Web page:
By Neo Hui-Lyn and Ryan Mario
2020, with all uncertainties lugged along by the pandemic, brings uneasiness to anything that is new and upcoming. Aside from the onset of business closures, the desolation of it becomes even more palpable when students due to graduate within the year are denied of their ceremonies as a rite of passage into the industry – the tape omitted from the finish line of a marathon. Between a Rock and a Hard Place was the title chosen for their graduation show by the students from Lasalle College of the Arts BA (Hons) Fine Arts programme, and there really cannot be a better one that encapsulates the strife of these artist as they emerge into the bleakness of a new decade with so much to offer to a world that is not ready to receive their brilliance, save one Singapore art gallery: ART NOW.
As an emerging gallery operated by veteran gallerist Miss Jasmine Tay, ART NOW is a keen eye that celebrates all that is original and fresh. In its provision of pedestals for rising artists and designers alongside industry heavyweights, Jasmine ensures that there will never be a lack of spotlights to shine upon deserving talents who require that initial thrust into their careers. With that said, the gallery’s opening exhibition titled Flights of Fancy, alongside Art Herald, has dedicated this piece to the works of five honourable mentions who show no signs of slowing down in carving out a path for their creativity and uniqueness.
Mikhaela Ysabel Ong
For fine artist Mikhaela Ysabel Ong, embarking on this project was a way of reconnecting with her Filipino heritage, having focused on her Chinese one for most of her life. Her sculptures depict figures from Filipino folklore such as the moon goddess Haliya and the demon Bakunawa. Their pure white finish adds to a slightly elusive feel – which suits Mikhaela, who felt that colours would distract from the purity of their forms, and suited just fine since they are also the now-faded deities. Initially trained in oil painting, she later transitioned towards sculpting so that she could better explore forms. She explained that this better conveys her concept of culture lost and found, too, as oil painting is closely associated with western masters and their influence over the Filipino traditions. Like herself, Mikhaela finds that the country has forgotten its roots; in particular, its culture before these colonial powers washed ashore.
Kwok Minh Yen
Fashion designer Kwok Minh Yen, too, is focusing on something that is fading white. 1.5°C is her collection to spread awareness on climate change and the bleaching of coral reefs; the title eing a nod to how much global temperatures have risen over the past industrial age that results in more coral deaths. Her concern for the environment is evident, right down to the delicate lattices that are reminiscent of both the corals themselves and their vulnerability in our hands – they are hard-knit and thus zero waste. But it gets more well thought-out than that when Minh Yen shines a UV torch on her works. The white fabric turns vividly coloured under the light, mimicking how corals flash a series of bright colours as a final cry for help before bleaching. As someone who has been sewing from an early age, she believes in the power of textiles and clothes, hoping to harness their vitality to diffuse widespread awareness of pressing environmental issues.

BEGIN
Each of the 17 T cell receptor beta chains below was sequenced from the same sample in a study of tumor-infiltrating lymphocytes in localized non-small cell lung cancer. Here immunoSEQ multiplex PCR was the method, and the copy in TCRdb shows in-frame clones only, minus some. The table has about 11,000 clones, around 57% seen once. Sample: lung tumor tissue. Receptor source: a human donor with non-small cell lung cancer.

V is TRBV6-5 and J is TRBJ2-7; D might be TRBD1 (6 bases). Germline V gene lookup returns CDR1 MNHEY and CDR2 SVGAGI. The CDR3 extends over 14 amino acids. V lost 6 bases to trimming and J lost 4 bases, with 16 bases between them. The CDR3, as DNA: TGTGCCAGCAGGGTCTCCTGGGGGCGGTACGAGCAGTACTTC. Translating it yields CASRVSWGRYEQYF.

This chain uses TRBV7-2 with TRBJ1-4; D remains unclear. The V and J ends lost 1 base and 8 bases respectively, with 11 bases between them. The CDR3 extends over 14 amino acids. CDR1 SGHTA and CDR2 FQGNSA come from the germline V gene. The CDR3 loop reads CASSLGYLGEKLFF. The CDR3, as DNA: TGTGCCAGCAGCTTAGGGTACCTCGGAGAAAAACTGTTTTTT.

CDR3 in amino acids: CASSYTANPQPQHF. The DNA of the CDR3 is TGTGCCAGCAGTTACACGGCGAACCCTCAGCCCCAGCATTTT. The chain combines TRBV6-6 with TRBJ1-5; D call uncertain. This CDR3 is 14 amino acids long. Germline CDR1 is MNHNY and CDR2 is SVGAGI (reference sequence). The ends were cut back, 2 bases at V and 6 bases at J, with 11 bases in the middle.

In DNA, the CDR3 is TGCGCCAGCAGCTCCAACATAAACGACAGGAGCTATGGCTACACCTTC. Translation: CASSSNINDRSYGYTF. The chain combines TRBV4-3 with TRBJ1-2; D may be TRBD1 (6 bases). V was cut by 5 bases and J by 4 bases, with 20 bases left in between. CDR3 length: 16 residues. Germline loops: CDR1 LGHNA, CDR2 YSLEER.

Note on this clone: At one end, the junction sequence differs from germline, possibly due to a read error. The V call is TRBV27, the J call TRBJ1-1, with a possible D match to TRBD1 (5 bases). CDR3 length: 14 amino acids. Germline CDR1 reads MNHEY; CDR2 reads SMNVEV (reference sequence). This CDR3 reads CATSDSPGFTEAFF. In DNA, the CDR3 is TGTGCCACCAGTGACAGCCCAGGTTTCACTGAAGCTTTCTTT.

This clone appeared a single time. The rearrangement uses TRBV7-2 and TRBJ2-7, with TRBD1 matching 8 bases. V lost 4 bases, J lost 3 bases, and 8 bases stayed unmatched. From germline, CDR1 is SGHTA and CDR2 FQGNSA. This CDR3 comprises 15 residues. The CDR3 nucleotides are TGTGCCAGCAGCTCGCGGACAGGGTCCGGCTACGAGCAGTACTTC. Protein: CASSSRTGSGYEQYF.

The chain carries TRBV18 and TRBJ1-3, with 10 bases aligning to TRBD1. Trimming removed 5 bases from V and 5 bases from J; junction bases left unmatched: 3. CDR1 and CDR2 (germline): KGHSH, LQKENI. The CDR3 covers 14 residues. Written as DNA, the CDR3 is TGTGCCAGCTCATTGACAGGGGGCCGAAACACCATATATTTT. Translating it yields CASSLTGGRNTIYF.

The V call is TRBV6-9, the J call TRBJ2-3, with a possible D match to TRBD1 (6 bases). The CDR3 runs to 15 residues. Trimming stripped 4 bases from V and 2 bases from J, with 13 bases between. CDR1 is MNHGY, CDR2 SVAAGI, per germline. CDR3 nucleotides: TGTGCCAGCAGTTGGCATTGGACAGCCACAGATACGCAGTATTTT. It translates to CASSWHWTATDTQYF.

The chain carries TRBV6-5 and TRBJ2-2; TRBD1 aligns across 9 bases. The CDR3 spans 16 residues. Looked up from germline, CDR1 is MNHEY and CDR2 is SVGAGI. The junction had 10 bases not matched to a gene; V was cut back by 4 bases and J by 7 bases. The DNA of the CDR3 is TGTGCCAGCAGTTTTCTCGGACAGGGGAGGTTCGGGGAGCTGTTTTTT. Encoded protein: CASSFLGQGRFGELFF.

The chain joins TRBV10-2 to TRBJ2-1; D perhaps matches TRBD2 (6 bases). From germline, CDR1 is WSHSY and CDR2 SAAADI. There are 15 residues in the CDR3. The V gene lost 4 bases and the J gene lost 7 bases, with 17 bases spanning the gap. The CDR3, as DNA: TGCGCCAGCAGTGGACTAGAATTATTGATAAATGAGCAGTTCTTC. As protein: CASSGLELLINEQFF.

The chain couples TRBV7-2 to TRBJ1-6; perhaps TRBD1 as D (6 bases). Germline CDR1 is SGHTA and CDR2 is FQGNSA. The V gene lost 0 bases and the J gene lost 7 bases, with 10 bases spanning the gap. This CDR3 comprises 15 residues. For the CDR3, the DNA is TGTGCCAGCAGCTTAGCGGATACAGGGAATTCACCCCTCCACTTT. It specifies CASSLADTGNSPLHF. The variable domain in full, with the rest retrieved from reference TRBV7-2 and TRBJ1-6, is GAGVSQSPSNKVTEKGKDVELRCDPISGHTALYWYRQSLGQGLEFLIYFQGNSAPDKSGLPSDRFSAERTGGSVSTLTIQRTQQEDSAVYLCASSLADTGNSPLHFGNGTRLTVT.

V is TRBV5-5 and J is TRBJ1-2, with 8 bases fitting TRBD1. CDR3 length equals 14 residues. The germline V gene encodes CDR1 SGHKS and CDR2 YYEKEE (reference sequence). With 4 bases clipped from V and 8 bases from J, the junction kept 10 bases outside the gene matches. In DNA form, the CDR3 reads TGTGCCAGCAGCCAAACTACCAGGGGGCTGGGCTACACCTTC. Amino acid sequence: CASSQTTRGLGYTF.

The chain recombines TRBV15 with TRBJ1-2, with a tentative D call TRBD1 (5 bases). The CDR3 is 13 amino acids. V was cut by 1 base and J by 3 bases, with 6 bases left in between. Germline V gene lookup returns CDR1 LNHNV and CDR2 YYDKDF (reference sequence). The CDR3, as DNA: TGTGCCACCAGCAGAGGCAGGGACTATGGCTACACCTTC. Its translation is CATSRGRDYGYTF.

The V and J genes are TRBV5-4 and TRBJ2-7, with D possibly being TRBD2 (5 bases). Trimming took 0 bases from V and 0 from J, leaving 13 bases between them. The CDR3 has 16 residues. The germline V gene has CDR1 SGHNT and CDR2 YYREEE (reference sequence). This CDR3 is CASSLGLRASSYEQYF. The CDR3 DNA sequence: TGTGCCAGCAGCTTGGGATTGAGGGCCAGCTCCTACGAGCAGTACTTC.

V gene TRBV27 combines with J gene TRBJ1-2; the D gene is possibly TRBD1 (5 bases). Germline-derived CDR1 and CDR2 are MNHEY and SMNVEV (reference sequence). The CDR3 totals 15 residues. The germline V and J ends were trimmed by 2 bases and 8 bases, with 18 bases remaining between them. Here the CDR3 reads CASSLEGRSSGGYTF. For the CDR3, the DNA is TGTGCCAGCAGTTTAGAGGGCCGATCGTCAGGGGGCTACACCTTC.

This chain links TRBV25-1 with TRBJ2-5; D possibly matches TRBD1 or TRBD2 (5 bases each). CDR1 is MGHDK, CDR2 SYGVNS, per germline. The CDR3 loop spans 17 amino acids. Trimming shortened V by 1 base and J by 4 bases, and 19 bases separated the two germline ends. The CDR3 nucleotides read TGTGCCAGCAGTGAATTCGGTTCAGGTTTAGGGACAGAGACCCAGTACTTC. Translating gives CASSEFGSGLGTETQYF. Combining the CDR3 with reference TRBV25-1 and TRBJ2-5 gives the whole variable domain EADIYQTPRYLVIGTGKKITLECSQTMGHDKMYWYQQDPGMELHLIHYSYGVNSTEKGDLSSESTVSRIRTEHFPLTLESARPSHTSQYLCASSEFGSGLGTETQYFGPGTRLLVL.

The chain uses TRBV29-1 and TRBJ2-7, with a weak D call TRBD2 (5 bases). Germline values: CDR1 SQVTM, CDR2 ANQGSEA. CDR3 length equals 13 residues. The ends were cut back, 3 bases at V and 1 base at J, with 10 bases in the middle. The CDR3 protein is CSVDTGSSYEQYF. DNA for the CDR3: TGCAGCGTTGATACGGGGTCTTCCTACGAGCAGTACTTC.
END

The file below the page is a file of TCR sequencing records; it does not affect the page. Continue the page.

Whilst Minh Yen calls for attention to life in our oceans, Swiss fashion designer Nathalie Schriber directs us to damage on land, namely, the destruction of the Amazon Rainforest for land use. True to her cause, this collection is vegan – a lifestyle that aims to minimise one\’s impact on the environment she feels should go beyond food choices for maximum effectiveness. A glittering pastel myriad of colours, these works take inspiration not only from the beauty and fragility of the rainforest’s wildlife, but also Peranakan culture. Depicting both flora and fauna in its motifs, her decision to incorporate this imagery was sealed when she witnessed the careful restoration of traditional tiles at the Peranakan museum. By blending these two influences, she questions if we should conserve the living as thoughtfully as we do with the dead before it gets too late, and the answer will always be a resounding yes.
Lastly, throwing another few sculptural pieces into the mix is Lewis Choo and his Retribution series. Heavily influenced by his Chinese upbringing and Japanese folklores, he infuses these elements into his explorations of sculpting and woodblock fundamentals whilst questioning the behaviours of humans and their impact on society. Mostly humanoid, Lewis’ resin and ceramic sculptures are designed with otherworldly oddities that aim to disturb his viewers into considering the notions of morals and ethics. For Flyboy No. 1 to 5, Lewis’ subjects are clad in housefly masks and blue shorts, loosely evoking the idea that, like houseflies, people have the tendency to gather in swathes whenever and wherever an opportunity arises for them to secure better prospects.
While art may be seen lesser as a commodity amidst these trying times, ART NOW’s exhibition initiative of Flights of Fancy is the show the society needs to recognise the undeniable relevance of its contribution in soothing troubled waters.